As for general safety, some designs have serious issues with the placement of certain components. For example, when I see a 2 seat quadcopter with unprotected blades, I see a lawsuit because someone walked into a running rotor and was disfigured or killed. Therefore, regardless of the number or orientation of the blades, they would have to be recessed into ducts in order to keep people from getting maimed when entering, exiting or walking around the aircraft. This would also protect the blades from damage in the event of a bird strike (assuming none got sucked down into the duct) and allow for thrust vectoring without tilting the entire motor/rotor combination.

There should be a battery firewall feature since the risk of thermal runaway while remote, is still a possibility. Someone once suggested to me that the offending battery be jettisonable. I then mentioned that the people below who get crushed/burned by a 500lb lithium ion battery falling out of the sky would be pretty upset if they survived and he agreed the idea wouldn’t be socially acceptable.

Likewise, a land-now feature and ballistic recovery parachutes should be standard. If a passenger is not going to be allowed to be a pilot, they should at least have a way to save their own life if an emergency develops. With that in mind, occupant enclosures should have sufficient bracing and structural integrity to protect people in the event of a rollover or hard landing.

Building a flying car to a reduced power level is another good idea to help in the event of an engine failure (assuming multiple engines). Setting MTOW to correlate to 80% of total engine thrust gives the vehicle a margin in case of engine failure. If a powerplant takes an early retirement, the remaining engines can be brought up to 100%. This should be enough to help balance the reduction in power and prevent airborne rollover from the sudden loss of thrust in a given quadrant.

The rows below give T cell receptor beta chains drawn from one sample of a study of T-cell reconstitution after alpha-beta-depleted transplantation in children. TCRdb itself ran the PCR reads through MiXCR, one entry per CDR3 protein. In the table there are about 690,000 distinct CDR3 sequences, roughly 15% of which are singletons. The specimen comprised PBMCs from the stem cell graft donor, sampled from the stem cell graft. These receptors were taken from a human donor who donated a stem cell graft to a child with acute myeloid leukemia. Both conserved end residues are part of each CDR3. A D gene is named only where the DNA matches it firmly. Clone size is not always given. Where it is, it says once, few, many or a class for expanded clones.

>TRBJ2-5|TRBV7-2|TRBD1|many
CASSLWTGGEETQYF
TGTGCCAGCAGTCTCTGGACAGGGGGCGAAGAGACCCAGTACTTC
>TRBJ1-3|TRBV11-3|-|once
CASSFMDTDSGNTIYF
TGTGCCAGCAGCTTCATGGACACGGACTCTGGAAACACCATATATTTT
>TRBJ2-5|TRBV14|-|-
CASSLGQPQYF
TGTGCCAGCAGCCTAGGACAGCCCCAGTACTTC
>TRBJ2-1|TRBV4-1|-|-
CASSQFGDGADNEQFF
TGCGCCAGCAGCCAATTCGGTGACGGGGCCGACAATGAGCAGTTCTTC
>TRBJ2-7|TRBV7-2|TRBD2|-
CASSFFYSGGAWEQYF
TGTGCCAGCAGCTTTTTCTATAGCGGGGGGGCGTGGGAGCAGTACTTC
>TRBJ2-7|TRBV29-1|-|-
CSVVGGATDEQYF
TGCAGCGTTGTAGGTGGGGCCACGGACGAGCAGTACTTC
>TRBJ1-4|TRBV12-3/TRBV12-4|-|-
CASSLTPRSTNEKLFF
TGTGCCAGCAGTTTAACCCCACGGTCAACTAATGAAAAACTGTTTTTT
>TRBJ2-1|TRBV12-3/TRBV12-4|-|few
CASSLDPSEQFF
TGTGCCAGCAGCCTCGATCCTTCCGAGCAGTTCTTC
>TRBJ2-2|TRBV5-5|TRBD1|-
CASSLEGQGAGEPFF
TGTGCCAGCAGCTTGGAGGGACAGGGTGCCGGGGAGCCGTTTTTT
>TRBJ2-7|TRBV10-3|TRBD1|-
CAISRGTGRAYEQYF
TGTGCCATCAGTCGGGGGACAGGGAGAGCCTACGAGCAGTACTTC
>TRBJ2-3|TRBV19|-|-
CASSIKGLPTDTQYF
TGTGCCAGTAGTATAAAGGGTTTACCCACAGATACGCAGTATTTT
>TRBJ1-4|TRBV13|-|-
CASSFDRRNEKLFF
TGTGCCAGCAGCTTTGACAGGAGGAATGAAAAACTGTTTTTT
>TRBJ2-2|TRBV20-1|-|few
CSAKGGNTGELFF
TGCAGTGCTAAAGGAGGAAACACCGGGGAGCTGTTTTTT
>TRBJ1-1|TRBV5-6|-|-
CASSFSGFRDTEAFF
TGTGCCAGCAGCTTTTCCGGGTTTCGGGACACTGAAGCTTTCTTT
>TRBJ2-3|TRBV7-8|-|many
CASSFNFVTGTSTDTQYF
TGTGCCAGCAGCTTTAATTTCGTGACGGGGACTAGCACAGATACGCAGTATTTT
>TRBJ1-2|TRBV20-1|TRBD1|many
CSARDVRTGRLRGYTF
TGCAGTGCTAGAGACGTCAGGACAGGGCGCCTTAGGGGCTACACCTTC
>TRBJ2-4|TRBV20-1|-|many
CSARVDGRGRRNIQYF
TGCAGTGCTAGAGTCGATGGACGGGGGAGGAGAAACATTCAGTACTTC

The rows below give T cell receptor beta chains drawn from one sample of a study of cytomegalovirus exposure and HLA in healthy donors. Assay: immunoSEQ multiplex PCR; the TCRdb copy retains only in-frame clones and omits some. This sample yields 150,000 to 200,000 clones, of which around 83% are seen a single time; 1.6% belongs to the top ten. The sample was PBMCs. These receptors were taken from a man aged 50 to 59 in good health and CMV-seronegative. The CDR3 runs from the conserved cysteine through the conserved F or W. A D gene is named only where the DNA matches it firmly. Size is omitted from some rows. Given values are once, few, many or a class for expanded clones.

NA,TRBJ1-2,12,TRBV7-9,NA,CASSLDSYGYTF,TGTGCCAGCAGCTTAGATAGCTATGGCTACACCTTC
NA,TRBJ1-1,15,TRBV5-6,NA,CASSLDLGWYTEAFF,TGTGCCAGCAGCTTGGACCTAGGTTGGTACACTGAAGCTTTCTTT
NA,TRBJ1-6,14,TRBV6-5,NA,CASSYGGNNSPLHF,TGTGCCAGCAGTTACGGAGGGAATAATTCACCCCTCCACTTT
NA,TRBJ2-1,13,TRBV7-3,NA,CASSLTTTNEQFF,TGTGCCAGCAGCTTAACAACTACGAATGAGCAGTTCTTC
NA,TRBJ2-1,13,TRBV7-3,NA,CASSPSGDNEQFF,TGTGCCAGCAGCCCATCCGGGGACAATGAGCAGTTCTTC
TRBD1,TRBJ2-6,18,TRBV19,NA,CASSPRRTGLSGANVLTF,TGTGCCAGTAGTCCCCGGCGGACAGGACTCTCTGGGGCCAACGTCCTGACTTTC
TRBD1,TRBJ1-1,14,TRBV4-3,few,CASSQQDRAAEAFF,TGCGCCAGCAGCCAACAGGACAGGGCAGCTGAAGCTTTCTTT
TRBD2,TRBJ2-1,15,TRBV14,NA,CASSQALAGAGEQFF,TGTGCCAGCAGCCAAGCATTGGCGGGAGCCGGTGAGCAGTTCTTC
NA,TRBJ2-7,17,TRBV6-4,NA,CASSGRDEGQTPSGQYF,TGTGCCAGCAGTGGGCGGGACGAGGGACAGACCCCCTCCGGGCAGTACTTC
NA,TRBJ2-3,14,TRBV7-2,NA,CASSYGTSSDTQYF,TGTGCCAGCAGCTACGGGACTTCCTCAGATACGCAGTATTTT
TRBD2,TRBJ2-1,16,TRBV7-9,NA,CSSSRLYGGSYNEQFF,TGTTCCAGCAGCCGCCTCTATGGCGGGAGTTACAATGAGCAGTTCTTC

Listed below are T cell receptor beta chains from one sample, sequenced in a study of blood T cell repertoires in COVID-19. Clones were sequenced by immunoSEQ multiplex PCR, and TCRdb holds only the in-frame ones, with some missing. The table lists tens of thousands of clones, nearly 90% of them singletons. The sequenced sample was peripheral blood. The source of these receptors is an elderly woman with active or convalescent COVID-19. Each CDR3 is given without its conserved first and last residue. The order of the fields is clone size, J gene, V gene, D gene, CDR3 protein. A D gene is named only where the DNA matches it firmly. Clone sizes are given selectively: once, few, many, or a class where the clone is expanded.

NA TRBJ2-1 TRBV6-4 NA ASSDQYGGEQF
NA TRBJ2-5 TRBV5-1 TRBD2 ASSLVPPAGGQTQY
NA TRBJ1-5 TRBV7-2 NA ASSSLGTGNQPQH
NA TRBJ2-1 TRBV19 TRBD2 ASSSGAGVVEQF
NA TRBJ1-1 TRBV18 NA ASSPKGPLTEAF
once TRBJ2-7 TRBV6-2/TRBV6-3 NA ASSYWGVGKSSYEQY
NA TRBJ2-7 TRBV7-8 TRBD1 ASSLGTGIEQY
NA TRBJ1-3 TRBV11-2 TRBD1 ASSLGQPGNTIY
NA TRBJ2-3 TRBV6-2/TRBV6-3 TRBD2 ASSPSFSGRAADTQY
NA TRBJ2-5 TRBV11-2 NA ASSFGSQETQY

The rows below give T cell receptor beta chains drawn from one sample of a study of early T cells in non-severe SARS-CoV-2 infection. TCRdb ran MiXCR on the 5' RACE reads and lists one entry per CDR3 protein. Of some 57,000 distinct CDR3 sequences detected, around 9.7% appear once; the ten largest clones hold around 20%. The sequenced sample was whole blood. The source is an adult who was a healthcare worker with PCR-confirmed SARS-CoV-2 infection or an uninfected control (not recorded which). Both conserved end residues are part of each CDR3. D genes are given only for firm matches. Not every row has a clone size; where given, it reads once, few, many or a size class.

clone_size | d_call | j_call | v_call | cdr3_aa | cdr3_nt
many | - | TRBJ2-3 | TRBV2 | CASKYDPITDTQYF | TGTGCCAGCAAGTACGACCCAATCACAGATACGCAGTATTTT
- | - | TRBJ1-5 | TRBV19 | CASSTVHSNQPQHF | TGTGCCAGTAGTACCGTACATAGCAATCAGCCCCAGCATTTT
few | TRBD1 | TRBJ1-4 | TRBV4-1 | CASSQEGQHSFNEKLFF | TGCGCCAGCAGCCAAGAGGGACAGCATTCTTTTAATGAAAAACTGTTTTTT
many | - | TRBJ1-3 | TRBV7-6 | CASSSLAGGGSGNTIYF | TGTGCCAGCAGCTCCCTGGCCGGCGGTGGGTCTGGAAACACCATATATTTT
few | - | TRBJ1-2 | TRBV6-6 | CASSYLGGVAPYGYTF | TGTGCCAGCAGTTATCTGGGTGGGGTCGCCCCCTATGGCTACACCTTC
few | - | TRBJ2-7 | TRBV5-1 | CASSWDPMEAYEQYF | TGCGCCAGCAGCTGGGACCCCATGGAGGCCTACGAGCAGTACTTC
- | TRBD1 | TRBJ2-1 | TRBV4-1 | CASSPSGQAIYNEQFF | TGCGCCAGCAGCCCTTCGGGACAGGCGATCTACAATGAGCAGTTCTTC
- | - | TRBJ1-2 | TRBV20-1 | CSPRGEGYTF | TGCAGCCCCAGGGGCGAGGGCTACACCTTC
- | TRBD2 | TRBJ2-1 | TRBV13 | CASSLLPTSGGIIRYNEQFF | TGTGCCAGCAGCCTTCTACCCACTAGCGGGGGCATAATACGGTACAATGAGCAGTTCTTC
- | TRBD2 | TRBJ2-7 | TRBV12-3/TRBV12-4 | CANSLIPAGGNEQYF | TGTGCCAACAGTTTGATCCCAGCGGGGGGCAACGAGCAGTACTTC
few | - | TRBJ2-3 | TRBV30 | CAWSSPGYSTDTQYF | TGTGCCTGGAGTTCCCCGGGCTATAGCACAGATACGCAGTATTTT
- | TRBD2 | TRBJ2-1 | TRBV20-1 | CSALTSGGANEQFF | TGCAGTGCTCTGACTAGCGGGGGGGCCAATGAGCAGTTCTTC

So those are some of the off-the-top-of-my-head observations about flying car design (we didn’t even bother talking about the motors and the energy density of chemical fuels versus batteries as that’s enough for another article). Mind you, these are considerations that anyone who builds an aircraft must incorporate into their design before cutting metal. Some people will complain and say “Well if you know so much why don’t you build one!”. To which I’ll respond “How do you know I’m not?”

In any case, I write this because I love aviation. I grew up involved in aviation and what I see is a collision course of people who have great imaginations and some wonderful ideas, but not enough grounding (punintentional) to know why some of those ideas are not wonderful. If flying cars are going to be commonplace and accepted, they have to be built right. People are not going to tolerate these things taking them to the wrong destinations, to say nothing of what would happen if they start falling out of the sky due to underestimating the laws of aerodynamics.

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About Christopher Williams
Co-Founder of Whelan & Williams Industries Inc. Sole proprietor of Liftlazy. Photographer, musician, writer, pilot and all around good guy to know.